Heggie Premiere with Berkeley Symphony

The unsettling power of imagination

Jake Heggie- photo by Ellen Appel

The stars were in alignment last Thursday at Zellerbach Hall, when the Berkeley Symphony performed the World Premiere of Jake Heggie’s Camille Claudel: Into the Fire. Led by the dynamic Joana Carneiro, the symphony was a perfect dance partner for mezzo-soprano soloist Sasha Cooke.

Joana Carneiro- photo by Dave WeilandBut first they warmed up with Maurice Ravel’s Ma Mère l’Oye (Mother Goose Suite), a set of gently exotic works with the magical air of fairy tale. Ravel wrote these for two child musicians on pianos, and then later rewrote for full orchestra, a chance to translate his subtlety into a full palette of colors. Dreamy and impressionistic, it was also an opportunity for each section of the orchestra and many soloists to shine. Along with the principals, Shawn Jones delivered stern utterances on contrabassoon, Bennie Cottone was earnest and soothing on English horn and Stacey Pelinka was pensive with low flute notes and fiery on piccolo. Their comrades were delicate and alluring, accented with harp and celesta and a slippery violin solo by Franklyn D’Antonio.

After that French warm up, they were ready for Heggie’s lyricism and sense of color. Set to the poetry of his long-time librettist, Gene Scheer, Heggie wrote the music for mezzo and string quartet, and then later orchestrated it as a commission from the Berkeley Symphony. It opened with high sweet passages, and then Cooke entered with a rising fourth. Her wondrous sound was penetrating and earthy with high skipping notes, a rich stew that was startlingly agile even in the concrete vastness that is Zellerbach Hall.

Heggie writes beautifully for the voice, and his orchestration was also singularly effective, framing vocal leaps in bright colors. Combined with Scheer’s poetic and powerful text, this was truly a moment out of time.

Although mesmerizing, their subject was difficult. Camille Claudel was a promising French sculptor unable to solve the intransigencies of love and life. The long-time mistress and muse of sculptor Auguste Rodin (beginning when she was 17 and he 41), she was seldom recognized for her work during her lifetime. Her father was supportive of her throughout, but one week after his death Claudel’s mother and brother committed her to a mental institution, which is where she was doomed to spend the last thirty years of her life.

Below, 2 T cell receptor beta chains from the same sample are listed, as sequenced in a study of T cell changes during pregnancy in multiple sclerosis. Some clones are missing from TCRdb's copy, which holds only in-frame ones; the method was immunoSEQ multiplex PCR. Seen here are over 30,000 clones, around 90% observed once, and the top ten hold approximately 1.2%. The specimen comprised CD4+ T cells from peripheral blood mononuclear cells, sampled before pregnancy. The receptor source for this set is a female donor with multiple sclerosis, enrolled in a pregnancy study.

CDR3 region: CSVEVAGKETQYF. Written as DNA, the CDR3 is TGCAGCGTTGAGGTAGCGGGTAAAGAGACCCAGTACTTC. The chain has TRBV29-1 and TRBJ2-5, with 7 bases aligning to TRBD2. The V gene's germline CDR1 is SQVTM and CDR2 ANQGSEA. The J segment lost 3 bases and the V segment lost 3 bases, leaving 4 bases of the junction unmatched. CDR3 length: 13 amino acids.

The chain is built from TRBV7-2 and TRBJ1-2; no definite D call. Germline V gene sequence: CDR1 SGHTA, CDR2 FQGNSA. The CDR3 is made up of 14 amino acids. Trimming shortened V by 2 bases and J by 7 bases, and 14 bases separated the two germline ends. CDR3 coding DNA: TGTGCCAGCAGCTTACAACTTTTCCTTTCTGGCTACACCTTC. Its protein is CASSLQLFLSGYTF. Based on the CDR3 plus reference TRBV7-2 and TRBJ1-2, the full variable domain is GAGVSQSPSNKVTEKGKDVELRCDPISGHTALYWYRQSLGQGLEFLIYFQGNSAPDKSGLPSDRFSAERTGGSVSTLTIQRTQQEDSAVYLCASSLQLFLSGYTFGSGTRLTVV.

The texts were based on her sculptures.

     Last night, I went to sleep completely naked.

     I pretended you were holding me

     But I woke alone again

     Everything burned away

     In the cruel morning light.

The second text was framed with the snaky hiss of sand paper against a blurry wealth of horns. “Where do I abide?” sang Cooke, mixing equal parts desire and anguish. Teasing colors of harp and marimba sparkled over shivers of violin.

Sasha Cooke-photo by Dario AcostaThe third poem, “Shakuntala,” referred both to a Hindu legend and Claudel’s sculpture of it, where a woman is doomed to wander for twenty years after her husband, the King, is cursed to no longer recognize her. It was a mirror of her rejection by Rodin, and the most powerful part of the song cycle. Cooke’s chocolaty voice soared and “hiccupped,” between folk-like stanzas, then ended with long melismas and a cadenza like that of a violin concerto.

The orchestration was finely textured, with English horn winding around the voice like aged Gruyere and crisp pear – salty and dense over sweet and crisp. In other words, through some alchemy of texture and voice, this was something not just heard but felt and tasted, resonating in our own mouths.

Later, we heard vocal arpeggios and repeating string figures like those of Philip Glass, and even some awesome Celtic fiddling solos, again by D’Antonio.

After the intermission, they essayed Brahms’ legendary Symphony No. 4 in E minor. There were a lot of satisfying moments, from lush to electric, but there were also long passages taken too slowly to sustain. The strings, nonetheless, were strikingly clean and the solos were heartfelt and satisfying.

—Adam Broner

Photo top of Jake Heggie, photo by Ellen Appel; below or Joana Carneiro, photo by Dave Weiland; and bottom of Sasha Cooke, photo by Dario Acosta.

The Berkeley Symphony’s next concert will be a collaboration with the UC Berkeley Chorus, held at Zellerbach on April 30 at 8:00, and featuring choral parts from John Adams’ Death of Klinghoffer and Mozart’s timeless Requiem. More information available from their website at